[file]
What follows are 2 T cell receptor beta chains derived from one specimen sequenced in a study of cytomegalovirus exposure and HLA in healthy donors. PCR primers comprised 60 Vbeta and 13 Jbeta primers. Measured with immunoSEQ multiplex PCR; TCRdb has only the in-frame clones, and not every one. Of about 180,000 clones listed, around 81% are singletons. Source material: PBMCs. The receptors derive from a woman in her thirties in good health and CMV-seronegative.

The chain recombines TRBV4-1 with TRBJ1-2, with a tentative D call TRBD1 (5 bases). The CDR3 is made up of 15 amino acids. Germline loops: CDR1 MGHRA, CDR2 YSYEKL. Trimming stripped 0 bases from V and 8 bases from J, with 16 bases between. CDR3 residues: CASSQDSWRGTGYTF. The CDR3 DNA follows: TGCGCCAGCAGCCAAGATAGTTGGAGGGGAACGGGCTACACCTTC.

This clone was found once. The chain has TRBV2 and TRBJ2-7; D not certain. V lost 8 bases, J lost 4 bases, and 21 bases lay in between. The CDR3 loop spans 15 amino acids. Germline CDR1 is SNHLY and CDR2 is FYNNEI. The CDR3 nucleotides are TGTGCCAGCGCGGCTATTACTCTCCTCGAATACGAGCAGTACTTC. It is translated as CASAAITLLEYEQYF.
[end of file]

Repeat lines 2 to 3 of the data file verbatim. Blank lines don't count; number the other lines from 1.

The chain recombines TRBV4-1 with TRBJ1-2, with a tentative D call TRBD1 (5 bases). The CDR3 is made up of 15 amino acids. Germline loops: CDR1 MGHRA, CDR2 YSYEKL. Trimming stripped 0 bases from V and 8 bases from J, with 16 bases between. CDR3 residues: CASSQDSWRGTGYTF. The CDR3 DNA follows: TGCGCCAGCAGCCAAGATAGTTGGAGGGGAACGGGCTACACCTTC.

This clone was found once. The chain has TRBV2 and TRBJ2-7; D not certain. V lost 8 bases, J lost 4 bases, and 21 bases lay in between. The CDR3 loop spans 15 amino acids. Germline CDR1 is SNHLY and CDR2 is FYNNEI. The CDR3 nucleotides are TGTGCCAGCGCGGCTATTACTCTCCTCGAATACGAGCAGTACTTC. It is translated as CASAAITLLEYEQYF.